Cryptocurrencies have been making headlines lately, whether it’s Bitcoin billionaires, the volatility of cryptocurrencies or how they are being used. There are actually over 1500 different cryptocurrencies out there, but Bitcoin is the most well known.

I receive a lot of questions about Bitcoin, but the main one that gets people bothered is about how it can be provable and exist.  It’s academically interesting, but you don’t need to know, like you don’t need to know how the plastic bills are made, and yet we use them for currency.

Cryptocurrencies are difficult to explain, but then so is gold mining. You don’t need to know how it’s created, but as long as we all agree that it can be used and has value, it’s a commodity.

How do you buy Bitcoin?

Generally, there are markets you could buy them through such as Coinbase. You sign up for an account, transfer Canadian dollars to buy some sort of cryptocurrency – Bitcoin or a handful of other ones. The same way if you wanted to buy gold, you’d open a broker account and say ‘I want to buy a bar of gold’.

They’d give you a price and you’d buy one. You can buy a fraction of a unit or a whole unit – you’ll get one Bitcoin or whatever it is you’re looking to buy.

The goal of buying cryptocurrency is that the value will go up over time, just like a stock or other commodity. The belief is that there is a limited amount of Bitcoin and an unlimited amount of demand. Some buyers use it as a replacement for Canadian dollars, saying government money is too risky and subject to market manipulation.

For example, before Greece joined the EU, when it ran out of money, it would print more money. This worked because most of the money came in through tourism and if everyone agreed that a loaf of bread would cost 50 drachmas, that’s how much it would be.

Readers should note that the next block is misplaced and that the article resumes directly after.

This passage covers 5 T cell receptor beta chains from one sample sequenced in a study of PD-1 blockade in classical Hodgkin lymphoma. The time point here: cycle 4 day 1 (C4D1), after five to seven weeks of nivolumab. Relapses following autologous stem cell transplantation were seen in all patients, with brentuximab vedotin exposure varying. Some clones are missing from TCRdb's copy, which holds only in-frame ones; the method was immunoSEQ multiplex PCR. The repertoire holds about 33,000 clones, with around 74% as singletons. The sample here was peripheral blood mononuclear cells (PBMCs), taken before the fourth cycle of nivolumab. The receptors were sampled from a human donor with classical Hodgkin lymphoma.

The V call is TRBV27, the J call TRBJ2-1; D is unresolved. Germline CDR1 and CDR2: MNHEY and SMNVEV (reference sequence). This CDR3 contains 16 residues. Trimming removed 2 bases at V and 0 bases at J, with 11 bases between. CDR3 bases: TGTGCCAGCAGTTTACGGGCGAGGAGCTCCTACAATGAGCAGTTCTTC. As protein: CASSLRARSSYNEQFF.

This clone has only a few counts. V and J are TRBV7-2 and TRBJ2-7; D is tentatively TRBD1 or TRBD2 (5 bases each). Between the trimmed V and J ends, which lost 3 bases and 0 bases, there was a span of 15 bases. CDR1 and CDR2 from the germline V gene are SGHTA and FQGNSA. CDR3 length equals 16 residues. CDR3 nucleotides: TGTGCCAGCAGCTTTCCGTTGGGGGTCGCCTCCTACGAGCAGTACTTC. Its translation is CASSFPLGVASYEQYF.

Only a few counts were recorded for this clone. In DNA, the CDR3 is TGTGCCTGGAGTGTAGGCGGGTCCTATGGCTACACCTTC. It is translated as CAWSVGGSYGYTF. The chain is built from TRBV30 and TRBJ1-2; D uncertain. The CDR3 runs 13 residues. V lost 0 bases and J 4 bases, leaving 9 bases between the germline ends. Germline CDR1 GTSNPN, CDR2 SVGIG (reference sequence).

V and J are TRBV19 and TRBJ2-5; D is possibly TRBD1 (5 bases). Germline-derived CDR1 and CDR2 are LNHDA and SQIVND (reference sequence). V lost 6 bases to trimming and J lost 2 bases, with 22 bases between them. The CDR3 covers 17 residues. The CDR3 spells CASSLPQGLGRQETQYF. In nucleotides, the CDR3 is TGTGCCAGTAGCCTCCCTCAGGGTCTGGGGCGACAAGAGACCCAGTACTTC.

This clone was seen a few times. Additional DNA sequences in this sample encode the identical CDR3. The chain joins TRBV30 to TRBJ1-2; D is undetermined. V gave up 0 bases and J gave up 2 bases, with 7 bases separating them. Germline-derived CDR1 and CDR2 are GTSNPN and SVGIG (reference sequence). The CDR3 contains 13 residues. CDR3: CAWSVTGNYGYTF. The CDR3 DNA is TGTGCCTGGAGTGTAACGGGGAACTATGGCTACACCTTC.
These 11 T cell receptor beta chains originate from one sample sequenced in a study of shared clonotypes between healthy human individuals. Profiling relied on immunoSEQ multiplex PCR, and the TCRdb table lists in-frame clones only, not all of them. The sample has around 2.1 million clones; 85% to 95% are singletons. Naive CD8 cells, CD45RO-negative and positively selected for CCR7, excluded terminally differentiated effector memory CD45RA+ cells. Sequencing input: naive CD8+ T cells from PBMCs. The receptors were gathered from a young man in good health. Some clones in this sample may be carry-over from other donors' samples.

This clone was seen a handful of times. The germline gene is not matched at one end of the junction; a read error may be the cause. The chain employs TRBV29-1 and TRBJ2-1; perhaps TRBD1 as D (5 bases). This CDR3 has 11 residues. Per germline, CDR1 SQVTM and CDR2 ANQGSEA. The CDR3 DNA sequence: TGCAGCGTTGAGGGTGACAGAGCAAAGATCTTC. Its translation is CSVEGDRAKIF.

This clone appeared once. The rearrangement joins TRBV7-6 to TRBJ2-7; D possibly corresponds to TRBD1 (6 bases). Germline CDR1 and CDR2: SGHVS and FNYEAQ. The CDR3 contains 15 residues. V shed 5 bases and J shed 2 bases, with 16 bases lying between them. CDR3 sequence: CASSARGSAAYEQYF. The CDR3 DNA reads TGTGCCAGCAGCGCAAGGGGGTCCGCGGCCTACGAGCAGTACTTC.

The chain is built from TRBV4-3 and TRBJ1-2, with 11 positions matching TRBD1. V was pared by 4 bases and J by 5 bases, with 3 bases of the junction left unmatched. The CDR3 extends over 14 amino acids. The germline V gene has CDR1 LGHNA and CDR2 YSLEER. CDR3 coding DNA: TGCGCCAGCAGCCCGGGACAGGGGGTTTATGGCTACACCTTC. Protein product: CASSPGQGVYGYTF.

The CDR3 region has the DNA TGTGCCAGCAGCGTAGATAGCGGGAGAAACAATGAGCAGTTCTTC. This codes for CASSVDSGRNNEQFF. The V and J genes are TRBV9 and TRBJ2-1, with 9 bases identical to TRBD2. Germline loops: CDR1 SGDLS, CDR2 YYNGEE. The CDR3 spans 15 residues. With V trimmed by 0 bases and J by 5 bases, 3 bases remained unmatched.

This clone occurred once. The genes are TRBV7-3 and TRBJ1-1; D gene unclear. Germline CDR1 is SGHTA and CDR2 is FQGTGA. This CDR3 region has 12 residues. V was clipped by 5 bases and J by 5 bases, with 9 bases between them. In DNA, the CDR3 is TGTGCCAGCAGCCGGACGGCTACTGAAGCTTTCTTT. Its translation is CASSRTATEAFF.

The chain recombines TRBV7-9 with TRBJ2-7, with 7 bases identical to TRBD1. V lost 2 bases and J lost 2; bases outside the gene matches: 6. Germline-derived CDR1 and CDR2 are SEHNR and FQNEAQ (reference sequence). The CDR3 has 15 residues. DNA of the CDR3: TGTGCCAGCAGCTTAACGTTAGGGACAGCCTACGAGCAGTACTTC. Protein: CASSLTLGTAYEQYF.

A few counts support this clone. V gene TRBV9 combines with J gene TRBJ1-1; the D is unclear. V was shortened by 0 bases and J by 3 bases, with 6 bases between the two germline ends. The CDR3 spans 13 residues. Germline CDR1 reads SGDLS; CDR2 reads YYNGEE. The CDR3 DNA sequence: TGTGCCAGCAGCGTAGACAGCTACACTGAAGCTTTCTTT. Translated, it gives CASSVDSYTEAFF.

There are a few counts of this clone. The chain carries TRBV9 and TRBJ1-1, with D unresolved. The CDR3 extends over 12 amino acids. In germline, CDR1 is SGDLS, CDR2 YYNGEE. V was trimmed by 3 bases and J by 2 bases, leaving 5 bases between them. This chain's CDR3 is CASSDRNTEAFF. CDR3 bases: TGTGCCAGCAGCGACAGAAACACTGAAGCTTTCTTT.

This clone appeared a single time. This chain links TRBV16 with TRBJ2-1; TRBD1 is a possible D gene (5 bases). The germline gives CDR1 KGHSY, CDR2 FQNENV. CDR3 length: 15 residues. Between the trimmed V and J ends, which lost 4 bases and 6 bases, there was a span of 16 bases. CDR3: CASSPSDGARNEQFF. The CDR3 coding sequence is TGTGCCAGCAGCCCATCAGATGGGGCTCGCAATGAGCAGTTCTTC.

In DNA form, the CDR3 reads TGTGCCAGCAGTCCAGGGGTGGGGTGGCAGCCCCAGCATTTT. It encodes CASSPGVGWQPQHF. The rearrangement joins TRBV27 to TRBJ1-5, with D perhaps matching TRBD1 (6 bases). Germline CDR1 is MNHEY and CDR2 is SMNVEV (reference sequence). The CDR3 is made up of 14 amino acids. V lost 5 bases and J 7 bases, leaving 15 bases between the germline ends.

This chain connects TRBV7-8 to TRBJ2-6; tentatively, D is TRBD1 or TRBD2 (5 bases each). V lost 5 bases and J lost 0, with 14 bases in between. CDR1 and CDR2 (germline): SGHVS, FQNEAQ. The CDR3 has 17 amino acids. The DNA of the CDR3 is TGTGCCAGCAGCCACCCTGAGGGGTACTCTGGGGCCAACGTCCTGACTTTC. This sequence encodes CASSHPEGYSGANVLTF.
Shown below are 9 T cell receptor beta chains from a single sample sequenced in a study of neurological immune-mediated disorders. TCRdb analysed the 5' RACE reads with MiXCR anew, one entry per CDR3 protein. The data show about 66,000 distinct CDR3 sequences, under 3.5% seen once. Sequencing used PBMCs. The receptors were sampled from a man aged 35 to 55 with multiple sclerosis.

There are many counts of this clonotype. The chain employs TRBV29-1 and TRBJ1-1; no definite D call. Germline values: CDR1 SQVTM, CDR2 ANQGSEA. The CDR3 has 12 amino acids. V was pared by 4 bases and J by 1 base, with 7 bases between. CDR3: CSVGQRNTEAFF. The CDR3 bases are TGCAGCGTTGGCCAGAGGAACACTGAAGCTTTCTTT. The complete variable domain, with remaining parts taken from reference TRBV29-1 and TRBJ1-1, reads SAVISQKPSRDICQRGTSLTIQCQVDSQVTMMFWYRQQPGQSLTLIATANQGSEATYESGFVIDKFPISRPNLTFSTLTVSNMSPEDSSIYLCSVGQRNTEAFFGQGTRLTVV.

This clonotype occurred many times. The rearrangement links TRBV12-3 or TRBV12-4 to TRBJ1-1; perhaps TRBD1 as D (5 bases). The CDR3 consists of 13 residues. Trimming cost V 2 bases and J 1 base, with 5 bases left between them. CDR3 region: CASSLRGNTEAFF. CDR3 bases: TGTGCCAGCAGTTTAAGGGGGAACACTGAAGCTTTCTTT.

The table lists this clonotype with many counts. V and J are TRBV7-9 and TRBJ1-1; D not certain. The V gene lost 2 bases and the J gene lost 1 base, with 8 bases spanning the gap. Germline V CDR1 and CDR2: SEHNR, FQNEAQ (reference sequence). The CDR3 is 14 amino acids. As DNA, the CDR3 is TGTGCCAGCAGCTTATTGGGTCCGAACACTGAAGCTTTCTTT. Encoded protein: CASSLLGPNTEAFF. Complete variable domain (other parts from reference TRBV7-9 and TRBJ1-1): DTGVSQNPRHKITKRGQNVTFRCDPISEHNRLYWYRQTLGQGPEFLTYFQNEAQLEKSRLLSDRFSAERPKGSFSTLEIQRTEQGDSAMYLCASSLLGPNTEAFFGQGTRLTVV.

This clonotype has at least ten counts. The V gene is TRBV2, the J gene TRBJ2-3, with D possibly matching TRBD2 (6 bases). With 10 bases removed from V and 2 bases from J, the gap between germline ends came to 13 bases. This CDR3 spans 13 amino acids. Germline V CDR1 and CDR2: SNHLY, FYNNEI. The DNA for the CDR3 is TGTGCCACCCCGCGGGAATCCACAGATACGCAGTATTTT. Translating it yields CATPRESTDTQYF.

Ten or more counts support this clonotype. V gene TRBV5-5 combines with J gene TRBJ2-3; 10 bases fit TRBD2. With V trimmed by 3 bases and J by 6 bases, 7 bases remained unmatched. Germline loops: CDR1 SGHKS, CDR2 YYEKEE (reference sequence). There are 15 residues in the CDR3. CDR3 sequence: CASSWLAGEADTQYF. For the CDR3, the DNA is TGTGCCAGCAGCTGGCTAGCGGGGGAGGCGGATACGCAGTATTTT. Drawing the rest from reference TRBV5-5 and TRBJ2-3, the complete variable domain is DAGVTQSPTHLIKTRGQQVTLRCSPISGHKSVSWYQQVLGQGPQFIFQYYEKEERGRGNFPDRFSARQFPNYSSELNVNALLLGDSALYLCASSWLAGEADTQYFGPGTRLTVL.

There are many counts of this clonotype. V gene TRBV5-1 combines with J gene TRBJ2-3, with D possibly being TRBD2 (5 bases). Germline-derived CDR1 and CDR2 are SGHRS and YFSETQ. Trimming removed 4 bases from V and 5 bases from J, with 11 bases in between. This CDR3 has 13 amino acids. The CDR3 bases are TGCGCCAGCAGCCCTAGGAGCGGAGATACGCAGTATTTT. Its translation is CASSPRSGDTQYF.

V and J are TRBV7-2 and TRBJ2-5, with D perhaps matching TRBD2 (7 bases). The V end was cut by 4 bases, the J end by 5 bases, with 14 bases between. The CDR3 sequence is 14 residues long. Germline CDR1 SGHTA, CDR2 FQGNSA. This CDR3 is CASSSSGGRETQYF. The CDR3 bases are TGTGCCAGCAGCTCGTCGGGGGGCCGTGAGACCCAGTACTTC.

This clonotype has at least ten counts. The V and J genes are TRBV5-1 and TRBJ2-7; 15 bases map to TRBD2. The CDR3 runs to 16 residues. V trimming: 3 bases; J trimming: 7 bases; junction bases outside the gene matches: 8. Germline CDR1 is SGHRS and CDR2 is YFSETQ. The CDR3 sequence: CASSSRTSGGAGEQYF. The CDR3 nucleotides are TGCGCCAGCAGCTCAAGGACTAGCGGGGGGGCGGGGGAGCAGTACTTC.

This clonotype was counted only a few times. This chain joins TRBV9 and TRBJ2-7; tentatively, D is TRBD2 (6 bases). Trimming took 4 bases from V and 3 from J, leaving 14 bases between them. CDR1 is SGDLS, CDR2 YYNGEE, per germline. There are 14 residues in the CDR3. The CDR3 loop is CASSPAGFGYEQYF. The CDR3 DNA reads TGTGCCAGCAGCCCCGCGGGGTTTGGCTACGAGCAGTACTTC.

Then they joined the EU and the EU told the Greek government that it can’t just print more Euros.  It had the Euros it was entitled to. It could buy more through foreign trade, but couldn’t print more. And then the Greek economy collapsed.

People who buy Bitcoin say they don’t want a currency controlled by a government.

How do you use it?

People will buy things in cryptocurrencies. We’ll take payment in cryptocurrencies. They are a thing that has value. There is a price you could find for it, and it could be accepted towards a purchase of goods and services.

Some buy and sell cryptocurrencies because the value goes up (hopefully). Others say they want to use in place of Canadian dollars.

My services get priced in some level of Bitcoin. Merchants say it’s not volatile. I’m personally interested in bitcoin, much as I might be interested in owning shares of Westjet or Tesla.

The cost to buy a bitcoin is about $10,000 Canadian now.

So how does this relate to taxes?

The CRA defines a currency as being issued by a foreign government. No government has issued Bitcoin, so the rules for currency trading don’t apply.

However, the rules of commodity trading do. CRA has historically said that you decide whether your Bitcoin trading is your business or something you do on the side as a hobby. Of course, if they disagree then they may not believe you and audit you.

If it’s a side project, you would pay tax on the capital gains, but if you’re trading full time, it’s a business.

It would also be a business if you’re mining Bitcoin. CRA’s answer has been that whether their auditors understand how the Bitcoin was created or not, it’s unique and identifiable and they’ve agreed it has value.

If you’re curious about how to mine bitcoin on your own, click here.

For more on the tax implications of Cryptocurrency, click here.